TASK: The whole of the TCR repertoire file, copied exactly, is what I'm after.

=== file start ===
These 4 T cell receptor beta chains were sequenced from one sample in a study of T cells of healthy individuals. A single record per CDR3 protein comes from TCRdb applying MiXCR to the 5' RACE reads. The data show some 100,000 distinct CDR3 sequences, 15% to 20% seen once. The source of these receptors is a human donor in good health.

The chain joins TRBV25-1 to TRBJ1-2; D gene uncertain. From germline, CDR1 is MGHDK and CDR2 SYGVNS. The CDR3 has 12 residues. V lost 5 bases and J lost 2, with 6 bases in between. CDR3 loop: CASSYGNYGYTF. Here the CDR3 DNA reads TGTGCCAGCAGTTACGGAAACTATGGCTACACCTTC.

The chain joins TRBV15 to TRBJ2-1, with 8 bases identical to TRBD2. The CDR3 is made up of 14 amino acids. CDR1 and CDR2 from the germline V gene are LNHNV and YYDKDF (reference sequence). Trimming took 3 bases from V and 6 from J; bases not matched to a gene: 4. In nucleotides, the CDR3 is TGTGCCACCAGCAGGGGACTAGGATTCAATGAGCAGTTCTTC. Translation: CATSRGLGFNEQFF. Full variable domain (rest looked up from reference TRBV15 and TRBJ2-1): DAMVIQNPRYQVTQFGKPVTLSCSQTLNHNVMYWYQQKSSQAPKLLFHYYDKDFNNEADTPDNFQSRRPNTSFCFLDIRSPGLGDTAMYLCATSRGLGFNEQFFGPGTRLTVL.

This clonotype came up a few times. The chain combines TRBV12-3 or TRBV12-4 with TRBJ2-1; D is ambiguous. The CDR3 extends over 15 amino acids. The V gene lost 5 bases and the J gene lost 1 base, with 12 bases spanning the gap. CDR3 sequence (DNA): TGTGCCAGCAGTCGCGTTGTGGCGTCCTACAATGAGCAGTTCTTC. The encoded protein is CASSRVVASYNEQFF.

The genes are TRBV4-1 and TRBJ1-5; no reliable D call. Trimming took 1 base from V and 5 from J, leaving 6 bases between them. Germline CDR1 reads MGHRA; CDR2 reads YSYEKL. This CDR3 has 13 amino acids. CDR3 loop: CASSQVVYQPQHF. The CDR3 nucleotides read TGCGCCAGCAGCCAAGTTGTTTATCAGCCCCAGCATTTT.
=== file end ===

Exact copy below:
These 4 T cell receptor beta chains were sequenced from one sample in a study of T cells of healthy individuals. A single record per CDR3 protein comes from TCRdb applying MiXCR to the 5' RACE reads. The data show some 100,000 distinct CDR3 sequences, 15% to 20% seen once. The source of these receptors is a human donor in good health.

The chain joins TRBV25-1 to TRBJ1-2; D gene uncertain. From germline, CDR1 is MGHDK and CDR2 SYGVNS. The CDR3 has 12 residues. V lost 5 bases and J lost 2, with 6 bases in between. CDR3 loop: CASSYGNYGYTF. Here the CDR3 DNA reads TGTGCCAGCAGTTACGGAAACTATGGCTACACCTTC.

The chain joins TRBV15 to TRBJ2-1, with 8 bases identical to TRBD2. The CDR3 is made up of 14 amino acids. CDR1 and CDR2 from the germline V gene are LNHNV and YYDKDF (reference sequence). Trimming took 3 bases from V and 6 from J; bases not matched to a gene: 4. In nucleotides, the CDR3 is TGTGCCACCAGCAGGGGACTAGGATTCAATGAGCAGTTCTTC. Translation: CATSRGLGFNEQFF. Full variable domain (rest looked up from reference TRBV15 and TRBJ2-1): DAMVIQNPRYQVTQFGKPVTLSCSQTLNHNVMYWYQQKSSQAPKLLFHYYDKDFNNEADTPDNFQSRRPNTSFCFLDIRSPGLGDTAMYLCATSRGLGFNEQFFGPGTRLTVL.

This clonotype came up a few times. The chain combines TRBV12-3 or TRBV12-4 with TRBJ2-1; D is ambiguous. The CDR3 extends over 15 amino acids. The V gene lost 5 bases and the J gene lost 1 base, with 12 bases spanning the gap. CDR3 sequence (DNA): TGTGCCAGCAGTCGCGTTGTGGCGTCCTACAATGAGCAGTTCTTC. The encoded protein is CASSRVVASYNEQFF.

The genes are TRBV4-1 and TRBJ1-5; no reliable D call. Trimming took 1 base from V and 5 from J, leaving 6 bases between them. Germline CDR1 reads MGHRA; CDR2 reads YSYEKL. This CDR3 has 13 amino acids. CDR3 loop: CASSQVVYQPQHF. The CDR3 nucleotides read TGCGCCAGCAGCCAAGTTGTTTATCAGCCCCAGCATTTT.